Officials in socialist Sri Lanka boasted on Thursday of having arrested 137 people for “hoarding” gasoline, diesel, and kerosene as the government struggles to purchase sufficient supplies or distribute the little it has efficiently — a crisis worsened by severe shortages of medicine and basic items like powdered milk.
The Democratic Socialist Republic of Sri Lanka is currently facing the worst economic crisis in its history, running out of nearly every basic good that citizens need for the country to function properly. Regular power cuts, water shortages, and the absence of basic food and medicine items have become commonplace in the past six months, in addition to the lack of gasoline and liquified petroleum fuel. A combination of extreme financial mismanagement, accepting predatory loans from Communist China, “green” policies that obliterated the nation’s domestic farming industry, and nearly two decades of government capture by the powerful Rajapaksa family has left the nation destitute. President Gotabaya Rajapaksa — the last of multiple family members in positions of power to retain his position — offered remarks on the economic disaster at a conference on Thursday. Rajapaska blamed the current crisis on global inflation and the Chinese coronavirus pandemic’s effect on Sri Lanka’s tourism industry, urging the world to offer international aid. Local journalists in Colombo reported long lines forming at groceries on Wednesday after rumors surfaced that powdered milk had been restocked. “People in several areas were seen queuing up on Wednesday (25) to purchase milk powder,” Sri Lanka’s News First reported. “People said that the Milk Powder sales outlet owners said that on Wednesday (25) milk powder will be sold at the shop but the shop was closed.” Locals waited in line for hours, the outlet noted, “but NO sales were made during the entire day.” Gasoline stations also attracted long lines in the capital, the Daily Mirror reported, despite the government’s attempts to lower demand for fuel by raising prices. Gas stations nationwide are rationing how much each individual will be able to purchase upon the restoration of any supply of gasoline in the country. Prime Minister Ramil Wickremesinghe announced on May 16 that Sri Lanka had entirely run out of fuel. “Early this morning, the Ceylon Petroleum Corporation (CPC) has announced a fuel price hike with effect from 3.00 a.m. today. Meanwhile, Lanka IOC said it would also increase fuel prices to mirror the CPC’s rates,” Sri Lanka’s Ada Derana news outlet reported on Tuesday. “Thereby, the price of Octane 92 petrol was raised by Rs. [Sri Lankan rupee] 82 [$0.23] per litre while Octane 95 petrol went up by Rs. 77 [$0.21] per litre.
The price of Auto Diesel was increased by Rs. 111 [$0.31] per litre and Super Diesel by Rs. 116 [$0.32].” The new prices mean the cheapest gasoline in the country is now about $1.17 per liter, or about $4.43 a gallon.
The prices are a significant challenge for Sri Lankan citizens, many of whom live in poverty, yet reports following the price hike indicate that long lines to refuel vehicles persist.
The rationing rules allow citizens to purchase only 10,000 rupees per car, or about 24 gallons of the cheapest gasoline, during one visit to the gas station. Sri Lanka’s Minister of Power and Energy Kanchana Wijesekara announced on Thursday that police had conducted over 400 raids to seize “illegal” private stockpiles of gasoline and other vehicle fuels, namely diesel and kerosene. News First reported that police arrested 137 people and seized 27,000 liters of gasoline, 20,000 liters of diesel fuel, and 10,000 liters of kerosene. “They [government officials] said raids were carried out following complaints received by the police that some individuals were collecting stocks of fuel released to fuel stations in various ways and selling them at higher prices,” the Daily Mirror reported.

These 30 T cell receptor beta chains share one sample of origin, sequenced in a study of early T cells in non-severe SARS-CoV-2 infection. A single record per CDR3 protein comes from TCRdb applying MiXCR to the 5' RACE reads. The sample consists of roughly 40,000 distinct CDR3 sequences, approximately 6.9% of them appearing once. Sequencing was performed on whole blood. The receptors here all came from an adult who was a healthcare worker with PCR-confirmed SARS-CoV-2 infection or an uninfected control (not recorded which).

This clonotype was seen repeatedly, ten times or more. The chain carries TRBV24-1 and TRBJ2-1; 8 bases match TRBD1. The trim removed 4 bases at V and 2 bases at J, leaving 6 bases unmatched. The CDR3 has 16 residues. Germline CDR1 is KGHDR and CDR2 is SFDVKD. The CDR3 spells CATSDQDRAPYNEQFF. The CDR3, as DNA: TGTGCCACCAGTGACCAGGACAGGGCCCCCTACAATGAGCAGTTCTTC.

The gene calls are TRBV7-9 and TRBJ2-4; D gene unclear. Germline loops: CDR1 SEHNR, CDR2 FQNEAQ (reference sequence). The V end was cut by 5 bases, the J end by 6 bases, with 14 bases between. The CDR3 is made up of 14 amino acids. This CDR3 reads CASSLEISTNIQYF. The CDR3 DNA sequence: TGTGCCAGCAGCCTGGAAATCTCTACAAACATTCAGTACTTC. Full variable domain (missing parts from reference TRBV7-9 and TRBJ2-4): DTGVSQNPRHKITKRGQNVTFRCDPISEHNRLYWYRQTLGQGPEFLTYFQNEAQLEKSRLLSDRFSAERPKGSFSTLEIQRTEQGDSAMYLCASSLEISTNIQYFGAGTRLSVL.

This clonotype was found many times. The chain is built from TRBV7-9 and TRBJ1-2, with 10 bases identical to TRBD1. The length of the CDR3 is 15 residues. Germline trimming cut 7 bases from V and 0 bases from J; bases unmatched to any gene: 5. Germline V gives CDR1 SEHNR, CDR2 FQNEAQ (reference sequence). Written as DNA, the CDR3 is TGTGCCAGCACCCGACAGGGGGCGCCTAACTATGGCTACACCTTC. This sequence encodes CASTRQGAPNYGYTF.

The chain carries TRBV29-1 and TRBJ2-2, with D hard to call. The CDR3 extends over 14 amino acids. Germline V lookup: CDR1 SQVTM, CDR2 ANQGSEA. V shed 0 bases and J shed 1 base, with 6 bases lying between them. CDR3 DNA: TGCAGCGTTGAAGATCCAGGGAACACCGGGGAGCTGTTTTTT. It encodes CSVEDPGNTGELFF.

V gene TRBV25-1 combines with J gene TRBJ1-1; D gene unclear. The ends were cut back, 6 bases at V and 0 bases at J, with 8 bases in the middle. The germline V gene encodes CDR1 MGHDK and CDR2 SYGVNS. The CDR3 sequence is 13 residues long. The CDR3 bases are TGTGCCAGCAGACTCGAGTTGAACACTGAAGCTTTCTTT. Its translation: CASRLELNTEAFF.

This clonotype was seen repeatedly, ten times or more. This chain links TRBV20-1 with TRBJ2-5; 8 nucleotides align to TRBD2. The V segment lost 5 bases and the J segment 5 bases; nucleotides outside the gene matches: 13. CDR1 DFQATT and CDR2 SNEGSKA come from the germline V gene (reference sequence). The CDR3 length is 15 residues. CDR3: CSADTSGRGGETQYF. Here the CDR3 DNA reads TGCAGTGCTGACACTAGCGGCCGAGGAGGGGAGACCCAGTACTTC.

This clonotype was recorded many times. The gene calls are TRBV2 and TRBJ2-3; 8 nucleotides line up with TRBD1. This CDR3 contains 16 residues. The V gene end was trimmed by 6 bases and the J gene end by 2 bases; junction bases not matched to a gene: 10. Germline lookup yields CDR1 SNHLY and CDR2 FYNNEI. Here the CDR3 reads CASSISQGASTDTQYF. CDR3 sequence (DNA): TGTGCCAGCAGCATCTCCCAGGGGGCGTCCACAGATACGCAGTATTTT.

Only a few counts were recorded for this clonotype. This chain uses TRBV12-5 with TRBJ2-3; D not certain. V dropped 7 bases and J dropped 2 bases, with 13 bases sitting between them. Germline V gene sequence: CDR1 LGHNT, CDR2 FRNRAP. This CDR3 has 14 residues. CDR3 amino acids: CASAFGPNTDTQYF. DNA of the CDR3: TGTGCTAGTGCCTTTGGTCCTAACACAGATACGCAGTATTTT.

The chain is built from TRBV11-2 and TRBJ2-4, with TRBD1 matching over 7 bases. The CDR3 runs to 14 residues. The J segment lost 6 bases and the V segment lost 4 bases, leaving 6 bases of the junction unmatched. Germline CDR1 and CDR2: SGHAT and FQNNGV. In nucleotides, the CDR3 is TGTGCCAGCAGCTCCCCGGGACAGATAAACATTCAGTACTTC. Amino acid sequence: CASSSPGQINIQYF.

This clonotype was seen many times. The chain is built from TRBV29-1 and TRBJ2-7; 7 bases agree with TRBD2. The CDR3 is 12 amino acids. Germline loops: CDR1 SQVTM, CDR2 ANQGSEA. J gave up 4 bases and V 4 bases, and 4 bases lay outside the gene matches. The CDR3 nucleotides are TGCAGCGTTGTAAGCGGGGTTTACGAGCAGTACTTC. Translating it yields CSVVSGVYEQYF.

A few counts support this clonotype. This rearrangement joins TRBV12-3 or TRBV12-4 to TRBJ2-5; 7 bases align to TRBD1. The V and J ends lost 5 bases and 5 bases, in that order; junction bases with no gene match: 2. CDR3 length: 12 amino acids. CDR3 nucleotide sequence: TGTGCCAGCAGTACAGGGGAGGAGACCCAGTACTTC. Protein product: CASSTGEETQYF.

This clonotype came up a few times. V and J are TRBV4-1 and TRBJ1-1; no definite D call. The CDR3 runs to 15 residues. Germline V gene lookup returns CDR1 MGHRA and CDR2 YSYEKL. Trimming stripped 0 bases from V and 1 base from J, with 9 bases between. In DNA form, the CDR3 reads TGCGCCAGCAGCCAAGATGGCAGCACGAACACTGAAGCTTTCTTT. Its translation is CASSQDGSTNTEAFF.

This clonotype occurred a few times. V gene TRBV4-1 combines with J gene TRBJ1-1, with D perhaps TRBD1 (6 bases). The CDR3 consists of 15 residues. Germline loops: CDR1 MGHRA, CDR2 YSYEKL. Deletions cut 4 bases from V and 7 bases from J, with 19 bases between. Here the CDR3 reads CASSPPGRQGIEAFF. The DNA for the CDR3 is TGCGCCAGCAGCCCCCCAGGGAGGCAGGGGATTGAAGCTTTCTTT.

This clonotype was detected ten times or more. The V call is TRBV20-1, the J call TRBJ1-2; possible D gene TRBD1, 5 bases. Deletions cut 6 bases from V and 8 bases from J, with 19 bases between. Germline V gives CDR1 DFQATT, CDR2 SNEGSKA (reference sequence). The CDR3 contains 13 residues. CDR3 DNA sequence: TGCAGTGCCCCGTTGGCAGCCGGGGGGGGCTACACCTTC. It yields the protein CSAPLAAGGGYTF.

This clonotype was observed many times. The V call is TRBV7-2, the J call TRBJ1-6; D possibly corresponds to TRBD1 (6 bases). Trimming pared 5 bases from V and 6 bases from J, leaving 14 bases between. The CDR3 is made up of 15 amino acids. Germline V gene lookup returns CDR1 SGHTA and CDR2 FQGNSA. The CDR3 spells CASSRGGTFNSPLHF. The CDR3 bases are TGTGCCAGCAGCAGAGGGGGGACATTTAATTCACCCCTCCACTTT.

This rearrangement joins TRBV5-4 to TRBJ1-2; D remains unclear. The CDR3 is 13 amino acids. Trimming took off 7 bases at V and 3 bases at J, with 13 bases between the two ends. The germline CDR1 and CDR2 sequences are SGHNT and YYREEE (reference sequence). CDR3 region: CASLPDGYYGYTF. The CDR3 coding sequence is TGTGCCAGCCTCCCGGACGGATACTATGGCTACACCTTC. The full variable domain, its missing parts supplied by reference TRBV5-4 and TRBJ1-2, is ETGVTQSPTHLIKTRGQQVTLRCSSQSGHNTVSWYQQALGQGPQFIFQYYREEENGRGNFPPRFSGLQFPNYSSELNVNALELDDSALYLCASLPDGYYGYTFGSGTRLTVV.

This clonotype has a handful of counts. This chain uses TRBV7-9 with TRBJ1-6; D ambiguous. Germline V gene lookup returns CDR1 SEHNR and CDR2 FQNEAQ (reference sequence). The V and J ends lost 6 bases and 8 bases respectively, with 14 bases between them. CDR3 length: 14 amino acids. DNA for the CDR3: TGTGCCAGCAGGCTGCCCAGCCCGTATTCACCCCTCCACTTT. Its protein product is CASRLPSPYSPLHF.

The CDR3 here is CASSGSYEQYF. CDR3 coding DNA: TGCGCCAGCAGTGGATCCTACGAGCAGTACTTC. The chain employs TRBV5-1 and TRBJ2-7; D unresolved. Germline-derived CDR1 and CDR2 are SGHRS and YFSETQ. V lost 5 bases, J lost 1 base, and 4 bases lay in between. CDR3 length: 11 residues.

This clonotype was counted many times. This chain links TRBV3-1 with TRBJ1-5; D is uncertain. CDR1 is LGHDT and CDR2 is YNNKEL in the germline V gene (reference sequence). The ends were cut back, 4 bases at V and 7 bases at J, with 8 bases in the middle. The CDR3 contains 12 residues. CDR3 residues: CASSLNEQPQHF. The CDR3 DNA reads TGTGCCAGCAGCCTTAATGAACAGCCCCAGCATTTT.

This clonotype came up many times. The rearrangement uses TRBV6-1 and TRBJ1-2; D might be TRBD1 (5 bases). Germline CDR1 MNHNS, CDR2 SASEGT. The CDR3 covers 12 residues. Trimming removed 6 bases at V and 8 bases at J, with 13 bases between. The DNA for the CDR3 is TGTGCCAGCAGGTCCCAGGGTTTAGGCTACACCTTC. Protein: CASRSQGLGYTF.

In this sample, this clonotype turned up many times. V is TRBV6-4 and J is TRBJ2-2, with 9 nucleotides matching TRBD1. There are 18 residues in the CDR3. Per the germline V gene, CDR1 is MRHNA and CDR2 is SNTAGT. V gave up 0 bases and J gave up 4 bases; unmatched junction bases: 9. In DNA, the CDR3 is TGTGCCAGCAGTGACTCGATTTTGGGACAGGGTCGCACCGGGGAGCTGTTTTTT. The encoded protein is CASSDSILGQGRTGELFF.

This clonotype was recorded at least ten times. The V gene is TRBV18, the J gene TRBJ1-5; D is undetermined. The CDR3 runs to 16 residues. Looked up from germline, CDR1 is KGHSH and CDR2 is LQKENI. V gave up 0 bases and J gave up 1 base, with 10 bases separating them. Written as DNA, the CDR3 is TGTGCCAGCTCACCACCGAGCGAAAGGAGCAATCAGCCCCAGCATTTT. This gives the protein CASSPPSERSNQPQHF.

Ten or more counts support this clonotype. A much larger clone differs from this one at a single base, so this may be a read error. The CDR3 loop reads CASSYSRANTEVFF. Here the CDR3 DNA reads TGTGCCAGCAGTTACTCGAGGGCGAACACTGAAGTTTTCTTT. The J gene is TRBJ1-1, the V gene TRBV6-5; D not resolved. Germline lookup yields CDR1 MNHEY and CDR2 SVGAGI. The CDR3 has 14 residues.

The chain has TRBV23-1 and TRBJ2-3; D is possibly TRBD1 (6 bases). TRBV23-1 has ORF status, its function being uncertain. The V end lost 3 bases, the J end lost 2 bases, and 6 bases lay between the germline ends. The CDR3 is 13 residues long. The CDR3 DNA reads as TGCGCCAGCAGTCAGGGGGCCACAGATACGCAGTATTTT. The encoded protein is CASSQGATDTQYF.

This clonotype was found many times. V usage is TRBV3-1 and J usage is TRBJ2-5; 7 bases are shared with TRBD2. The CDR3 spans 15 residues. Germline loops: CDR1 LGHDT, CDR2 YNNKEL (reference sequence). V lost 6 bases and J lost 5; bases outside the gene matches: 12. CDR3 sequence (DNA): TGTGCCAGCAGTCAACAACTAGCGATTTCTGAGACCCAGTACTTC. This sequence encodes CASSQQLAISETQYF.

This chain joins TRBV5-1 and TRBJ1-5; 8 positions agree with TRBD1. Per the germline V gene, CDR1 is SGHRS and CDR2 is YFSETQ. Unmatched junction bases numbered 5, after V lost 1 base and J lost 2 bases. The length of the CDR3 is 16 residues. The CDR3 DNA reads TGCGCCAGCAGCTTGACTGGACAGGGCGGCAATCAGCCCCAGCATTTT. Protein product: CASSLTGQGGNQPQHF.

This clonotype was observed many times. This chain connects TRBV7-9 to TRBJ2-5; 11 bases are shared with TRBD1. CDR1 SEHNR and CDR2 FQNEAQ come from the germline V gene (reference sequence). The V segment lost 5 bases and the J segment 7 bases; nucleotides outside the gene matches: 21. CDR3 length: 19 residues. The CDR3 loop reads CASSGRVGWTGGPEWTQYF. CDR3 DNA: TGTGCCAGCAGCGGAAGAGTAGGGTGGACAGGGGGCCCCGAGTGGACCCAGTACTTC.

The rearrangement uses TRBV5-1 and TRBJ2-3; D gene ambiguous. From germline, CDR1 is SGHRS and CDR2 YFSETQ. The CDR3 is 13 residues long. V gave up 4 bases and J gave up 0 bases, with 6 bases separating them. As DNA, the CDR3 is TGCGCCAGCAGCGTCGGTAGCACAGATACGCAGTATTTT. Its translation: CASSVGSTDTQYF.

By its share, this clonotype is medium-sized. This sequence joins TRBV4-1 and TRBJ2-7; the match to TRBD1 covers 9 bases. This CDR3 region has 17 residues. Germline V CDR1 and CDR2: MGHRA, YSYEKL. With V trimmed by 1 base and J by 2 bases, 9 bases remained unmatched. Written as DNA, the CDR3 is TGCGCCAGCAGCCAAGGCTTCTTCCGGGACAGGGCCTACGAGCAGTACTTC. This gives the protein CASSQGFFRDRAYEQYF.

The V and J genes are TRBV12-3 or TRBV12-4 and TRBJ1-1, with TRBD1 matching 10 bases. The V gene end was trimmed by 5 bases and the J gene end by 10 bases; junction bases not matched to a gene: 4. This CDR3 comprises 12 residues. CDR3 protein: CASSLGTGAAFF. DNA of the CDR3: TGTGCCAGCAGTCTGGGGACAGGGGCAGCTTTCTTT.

The reports did not indicate that Wijesekara or Sri Lankan police indicated when, or if, the government would allow the release of the seized fuel to gas stations for public consumption. Redistributing the fuel products will likely be a challenge if the government chooses to do so, as fuel distributors protest that the government has not offered an efficient way to bring gasoline to gas stations, and ongoing protests against Rajapaksa’s government have shut down dozens of gas stations. Sri Lanka’s Fuel Distributors’ Association announced on Thursday that it simply would not be able to restock any diesel in the country through Saturday. “A spokesman from the association told the Daily Mirror that nearly 6,000 MT of diesel is required for daily consumption, but currently it stands at approximately 2,400 MT,” the newspaper reported. “However, with the current situation, diesel is provided to the Railway Department, Sri Lanka Transport Board (SLTB), armed forces and other essential services, and nearly 500MT of diesel is being distributed to the fuel sheds around the country, he said.” The spokesman protested that the distribution of fuel remains uneven, so some filling stations are overwhelmed with supply while others receive next to nothing. Fuel distributors also complain that attacks and violence related to the shortages and political turmoil limit their ability to ship the little fuel the country has in stock. "Fuel delivery vehicles will have to stop if proper protection is not provided" – D.V. Shantha Silva, Lanka Petroleum Private Tank Owners' Association General Secretary. #SriLanka #SLnews pic.twitter.com/DcgKwAzBT0 — DailyMirror (@Dailymirror_SL) May 25, 2022 Wickremesinghe, who recently replaced the president’s brother, Mahinda Rajapaksa, as prime minister, warned this month the next two months would be “the most difficult ones of our lives” for Sri Lankans. “We have run out of petrol. ... At the moment, we only have petrol stocks for a single day,” Wickremesinghe said on May 16. Sri Lanka has since received a moderate supply of fuel, but has no long-term plan to remedy the situation, as Wickremesinghe noted the country also ran out of cash to pay for more gasoline or to pay public servants. As Sri Lanka is socialist, importing oil is a government responsibility and Sri Lanka has been unable to rely on any help from its modest private sector. During the same May 16 address, Wickremesinghe announced that he would have to print more money, exacerbating inflation, to pay public employees and for “essential goods and services.” President Rajapaksa issued a plea for the world to offer financial aid to Sri Lanka during Nikkei’s Future of Asia conference on Thursday. “We have appointed a new prime minister and a cabinet of ministers with representation from multiple political parties,” Rajapaksa said, as a means of showing good faith efforts to improve the situation. “And we are fostering ongoing discussions in parliament toward forming a national consensus on the way forward.” Rajapaksa claimed, according to News First, “that inflation has risen due to [the Chinese coronavirus] pandemic, which has crippled the tourism industry, reduced remittances from expatriate workers, created a severe financial crisis and other factors combined with the debt burden.” The International Monetary Fund (IMF) has indicated it is seeking ways to help Sri Lanka but blamed the crisis on Rajapaksa in remarks on Thursday. “It is breaking my heart to watch the pictures of what is happening in the country, that was once quite prosperous. It is a result of mismanagement, and therefore the most important thing to be done is to put the country back on a sound microeconomic footing,” IMF Managing Director Kristalina Georgieva said in an interview. Prime Minister Wickremesinghe announced a raise for government workers on Thursday. Follow Frances Martel on Facebook and Twitter.